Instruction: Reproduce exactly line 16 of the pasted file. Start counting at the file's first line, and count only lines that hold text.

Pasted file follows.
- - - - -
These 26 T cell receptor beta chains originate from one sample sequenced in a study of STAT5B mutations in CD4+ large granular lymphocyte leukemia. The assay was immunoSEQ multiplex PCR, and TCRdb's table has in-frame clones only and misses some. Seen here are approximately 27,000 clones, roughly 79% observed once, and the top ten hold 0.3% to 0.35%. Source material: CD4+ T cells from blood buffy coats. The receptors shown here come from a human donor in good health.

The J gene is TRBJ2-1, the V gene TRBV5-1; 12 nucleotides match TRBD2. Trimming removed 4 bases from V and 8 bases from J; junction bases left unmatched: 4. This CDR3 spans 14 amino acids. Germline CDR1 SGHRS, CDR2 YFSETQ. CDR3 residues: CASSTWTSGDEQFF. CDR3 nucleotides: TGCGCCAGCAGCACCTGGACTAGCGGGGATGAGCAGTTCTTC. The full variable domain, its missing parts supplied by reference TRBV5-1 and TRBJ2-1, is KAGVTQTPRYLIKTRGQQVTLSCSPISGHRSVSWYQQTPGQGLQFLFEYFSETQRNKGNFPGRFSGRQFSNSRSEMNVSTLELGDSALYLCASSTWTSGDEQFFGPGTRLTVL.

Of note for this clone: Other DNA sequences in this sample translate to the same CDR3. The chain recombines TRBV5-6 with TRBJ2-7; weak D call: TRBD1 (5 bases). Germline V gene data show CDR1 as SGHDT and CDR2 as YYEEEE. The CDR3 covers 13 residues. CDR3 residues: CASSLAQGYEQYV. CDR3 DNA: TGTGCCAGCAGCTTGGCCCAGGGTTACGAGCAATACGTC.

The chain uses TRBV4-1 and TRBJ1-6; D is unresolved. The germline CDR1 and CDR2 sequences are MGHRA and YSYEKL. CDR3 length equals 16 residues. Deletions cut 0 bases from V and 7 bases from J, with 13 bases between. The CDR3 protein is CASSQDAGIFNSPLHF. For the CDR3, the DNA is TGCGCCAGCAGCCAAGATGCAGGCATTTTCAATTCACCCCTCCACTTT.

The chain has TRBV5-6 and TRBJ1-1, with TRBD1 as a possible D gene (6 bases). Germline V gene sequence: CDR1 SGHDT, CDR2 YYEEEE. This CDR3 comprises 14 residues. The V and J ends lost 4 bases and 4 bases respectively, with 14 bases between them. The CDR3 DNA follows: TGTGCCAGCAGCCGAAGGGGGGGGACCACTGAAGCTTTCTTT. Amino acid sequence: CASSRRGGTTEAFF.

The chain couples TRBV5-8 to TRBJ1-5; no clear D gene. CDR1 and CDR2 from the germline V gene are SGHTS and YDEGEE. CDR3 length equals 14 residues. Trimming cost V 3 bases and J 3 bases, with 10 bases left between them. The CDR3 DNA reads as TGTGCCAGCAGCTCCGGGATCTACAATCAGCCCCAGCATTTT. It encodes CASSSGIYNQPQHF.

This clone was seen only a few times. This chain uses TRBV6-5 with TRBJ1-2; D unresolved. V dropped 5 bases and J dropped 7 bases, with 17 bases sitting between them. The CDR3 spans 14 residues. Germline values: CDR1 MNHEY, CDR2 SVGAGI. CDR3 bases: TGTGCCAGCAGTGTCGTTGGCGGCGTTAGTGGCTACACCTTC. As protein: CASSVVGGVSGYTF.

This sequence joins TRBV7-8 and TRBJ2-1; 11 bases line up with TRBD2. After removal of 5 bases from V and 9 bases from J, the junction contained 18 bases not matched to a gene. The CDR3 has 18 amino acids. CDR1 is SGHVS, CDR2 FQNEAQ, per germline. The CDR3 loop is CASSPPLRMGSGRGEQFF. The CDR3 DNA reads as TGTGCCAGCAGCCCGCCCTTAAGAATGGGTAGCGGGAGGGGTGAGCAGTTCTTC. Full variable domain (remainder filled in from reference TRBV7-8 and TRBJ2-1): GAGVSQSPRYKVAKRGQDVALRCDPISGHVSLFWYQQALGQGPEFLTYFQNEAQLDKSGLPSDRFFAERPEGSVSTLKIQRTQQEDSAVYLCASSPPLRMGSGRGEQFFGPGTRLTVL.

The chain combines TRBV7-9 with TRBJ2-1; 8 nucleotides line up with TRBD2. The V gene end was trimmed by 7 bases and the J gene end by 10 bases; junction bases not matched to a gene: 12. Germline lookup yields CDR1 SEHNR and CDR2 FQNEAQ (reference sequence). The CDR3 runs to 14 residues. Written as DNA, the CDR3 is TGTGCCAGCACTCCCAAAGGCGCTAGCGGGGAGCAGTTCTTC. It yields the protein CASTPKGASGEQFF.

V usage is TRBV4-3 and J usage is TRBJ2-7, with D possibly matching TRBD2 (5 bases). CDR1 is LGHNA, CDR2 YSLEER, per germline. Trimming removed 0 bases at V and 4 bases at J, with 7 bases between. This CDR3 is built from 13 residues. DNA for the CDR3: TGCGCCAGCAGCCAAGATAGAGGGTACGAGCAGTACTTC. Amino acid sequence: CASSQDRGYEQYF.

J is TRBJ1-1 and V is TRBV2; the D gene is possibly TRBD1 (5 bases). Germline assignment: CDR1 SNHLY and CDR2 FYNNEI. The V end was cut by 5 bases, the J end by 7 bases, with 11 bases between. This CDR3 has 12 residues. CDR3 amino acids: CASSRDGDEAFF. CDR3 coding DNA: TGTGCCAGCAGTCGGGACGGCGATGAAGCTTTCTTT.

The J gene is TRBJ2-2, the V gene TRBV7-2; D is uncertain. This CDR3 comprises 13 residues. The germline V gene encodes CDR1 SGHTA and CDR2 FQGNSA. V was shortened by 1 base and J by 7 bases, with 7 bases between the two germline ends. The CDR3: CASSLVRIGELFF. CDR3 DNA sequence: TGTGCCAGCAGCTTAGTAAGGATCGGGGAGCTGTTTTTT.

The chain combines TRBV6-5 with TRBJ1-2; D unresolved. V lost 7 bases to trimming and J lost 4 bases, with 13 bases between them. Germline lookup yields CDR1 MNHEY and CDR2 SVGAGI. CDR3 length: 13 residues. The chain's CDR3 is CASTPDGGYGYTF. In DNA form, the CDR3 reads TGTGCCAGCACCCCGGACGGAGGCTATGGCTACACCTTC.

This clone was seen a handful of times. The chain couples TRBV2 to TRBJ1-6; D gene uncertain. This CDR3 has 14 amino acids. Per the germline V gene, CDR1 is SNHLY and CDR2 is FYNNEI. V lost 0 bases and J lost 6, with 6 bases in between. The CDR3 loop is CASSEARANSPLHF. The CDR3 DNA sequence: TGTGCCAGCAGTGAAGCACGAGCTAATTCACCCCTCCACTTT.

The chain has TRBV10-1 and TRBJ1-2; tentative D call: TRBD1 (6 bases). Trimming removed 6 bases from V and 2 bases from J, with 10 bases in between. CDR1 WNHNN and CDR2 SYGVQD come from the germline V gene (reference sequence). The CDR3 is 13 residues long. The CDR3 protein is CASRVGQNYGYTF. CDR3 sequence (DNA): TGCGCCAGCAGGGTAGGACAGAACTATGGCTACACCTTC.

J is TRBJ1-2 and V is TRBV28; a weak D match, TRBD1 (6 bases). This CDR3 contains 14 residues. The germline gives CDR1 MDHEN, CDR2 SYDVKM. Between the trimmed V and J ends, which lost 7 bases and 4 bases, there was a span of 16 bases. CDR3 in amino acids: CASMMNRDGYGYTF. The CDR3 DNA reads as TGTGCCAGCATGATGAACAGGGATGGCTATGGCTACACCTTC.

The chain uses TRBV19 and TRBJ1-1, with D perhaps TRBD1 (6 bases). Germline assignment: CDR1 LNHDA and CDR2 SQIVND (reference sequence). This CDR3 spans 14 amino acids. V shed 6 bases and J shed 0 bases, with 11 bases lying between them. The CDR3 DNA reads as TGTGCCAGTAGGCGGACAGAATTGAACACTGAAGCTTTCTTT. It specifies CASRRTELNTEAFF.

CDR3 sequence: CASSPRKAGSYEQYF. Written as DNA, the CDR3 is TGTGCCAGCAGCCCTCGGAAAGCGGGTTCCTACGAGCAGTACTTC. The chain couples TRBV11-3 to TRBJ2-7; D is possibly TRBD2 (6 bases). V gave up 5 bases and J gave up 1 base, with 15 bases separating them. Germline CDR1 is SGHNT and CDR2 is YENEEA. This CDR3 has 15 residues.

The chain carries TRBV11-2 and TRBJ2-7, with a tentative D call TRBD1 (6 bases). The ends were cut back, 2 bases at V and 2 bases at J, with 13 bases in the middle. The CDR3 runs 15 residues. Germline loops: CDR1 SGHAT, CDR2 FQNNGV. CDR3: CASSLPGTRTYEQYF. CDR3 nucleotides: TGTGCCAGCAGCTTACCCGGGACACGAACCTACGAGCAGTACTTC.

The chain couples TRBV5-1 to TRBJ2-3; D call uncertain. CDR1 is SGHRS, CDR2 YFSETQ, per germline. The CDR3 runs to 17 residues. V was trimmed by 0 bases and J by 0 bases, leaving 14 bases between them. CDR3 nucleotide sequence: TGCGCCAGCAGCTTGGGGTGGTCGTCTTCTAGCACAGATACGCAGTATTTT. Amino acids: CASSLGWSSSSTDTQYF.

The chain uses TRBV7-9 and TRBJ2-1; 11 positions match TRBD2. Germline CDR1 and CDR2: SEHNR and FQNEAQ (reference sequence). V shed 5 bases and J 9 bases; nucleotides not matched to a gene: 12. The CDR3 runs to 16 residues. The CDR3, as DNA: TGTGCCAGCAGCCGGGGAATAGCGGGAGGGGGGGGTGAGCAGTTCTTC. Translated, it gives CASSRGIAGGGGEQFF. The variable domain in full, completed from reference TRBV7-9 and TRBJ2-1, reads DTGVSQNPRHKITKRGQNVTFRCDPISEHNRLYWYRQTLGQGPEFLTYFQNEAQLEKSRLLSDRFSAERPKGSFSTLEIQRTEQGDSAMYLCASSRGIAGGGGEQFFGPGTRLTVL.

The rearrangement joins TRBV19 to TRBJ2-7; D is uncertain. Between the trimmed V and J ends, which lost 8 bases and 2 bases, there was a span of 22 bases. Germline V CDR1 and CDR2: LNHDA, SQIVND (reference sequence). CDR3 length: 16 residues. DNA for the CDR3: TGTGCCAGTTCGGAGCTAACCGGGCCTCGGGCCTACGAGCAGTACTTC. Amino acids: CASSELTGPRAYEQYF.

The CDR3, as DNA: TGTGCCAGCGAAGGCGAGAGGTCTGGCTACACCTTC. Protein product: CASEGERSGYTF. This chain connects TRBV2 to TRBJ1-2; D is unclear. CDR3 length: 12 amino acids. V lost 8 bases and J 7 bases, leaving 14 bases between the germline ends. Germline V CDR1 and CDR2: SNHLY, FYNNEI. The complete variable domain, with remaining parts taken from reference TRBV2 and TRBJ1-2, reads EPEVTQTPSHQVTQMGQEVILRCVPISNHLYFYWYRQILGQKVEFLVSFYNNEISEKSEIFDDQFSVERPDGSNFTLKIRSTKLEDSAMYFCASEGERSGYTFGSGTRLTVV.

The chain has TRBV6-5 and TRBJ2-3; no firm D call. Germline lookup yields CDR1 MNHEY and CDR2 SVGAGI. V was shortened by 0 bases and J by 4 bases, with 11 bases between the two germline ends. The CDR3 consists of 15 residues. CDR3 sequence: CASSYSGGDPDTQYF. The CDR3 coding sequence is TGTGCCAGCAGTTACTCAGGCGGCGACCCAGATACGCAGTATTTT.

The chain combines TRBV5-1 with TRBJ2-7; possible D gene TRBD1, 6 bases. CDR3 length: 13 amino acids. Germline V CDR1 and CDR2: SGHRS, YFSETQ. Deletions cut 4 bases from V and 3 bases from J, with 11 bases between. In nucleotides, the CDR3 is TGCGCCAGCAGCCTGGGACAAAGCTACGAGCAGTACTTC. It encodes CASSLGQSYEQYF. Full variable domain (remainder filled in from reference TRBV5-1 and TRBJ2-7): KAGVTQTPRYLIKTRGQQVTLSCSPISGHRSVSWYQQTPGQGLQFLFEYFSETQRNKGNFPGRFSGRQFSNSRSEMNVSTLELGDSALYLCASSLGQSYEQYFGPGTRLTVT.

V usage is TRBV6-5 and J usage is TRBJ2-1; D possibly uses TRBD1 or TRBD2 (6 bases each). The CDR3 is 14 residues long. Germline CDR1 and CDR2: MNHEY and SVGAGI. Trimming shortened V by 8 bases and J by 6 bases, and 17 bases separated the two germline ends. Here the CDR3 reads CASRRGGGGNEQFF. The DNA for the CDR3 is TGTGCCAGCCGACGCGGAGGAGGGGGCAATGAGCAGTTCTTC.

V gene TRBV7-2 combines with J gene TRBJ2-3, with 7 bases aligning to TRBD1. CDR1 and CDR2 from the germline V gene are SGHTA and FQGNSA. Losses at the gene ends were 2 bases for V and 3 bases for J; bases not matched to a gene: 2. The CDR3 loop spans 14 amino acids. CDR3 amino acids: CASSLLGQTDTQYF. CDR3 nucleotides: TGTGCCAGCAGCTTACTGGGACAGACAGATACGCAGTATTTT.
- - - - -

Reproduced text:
J is TRBJ1-2 and V is TRBV28; a weak D match, TRBD1 (6 bases). This CDR3 contains 14 residues. The germline gives CDR1 MDHEN, CDR2 SYDVKM. Between the trimmed V and J ends, which lost 7 bases and 4 bases, there was a span of 16 bases. CDR3 in amino acids: CASMMNRDGYGYTF. The CDR3 DNA reads as TGTGCCAGCATGATGAACAGGGATGGCTATGGCTACACCTTC.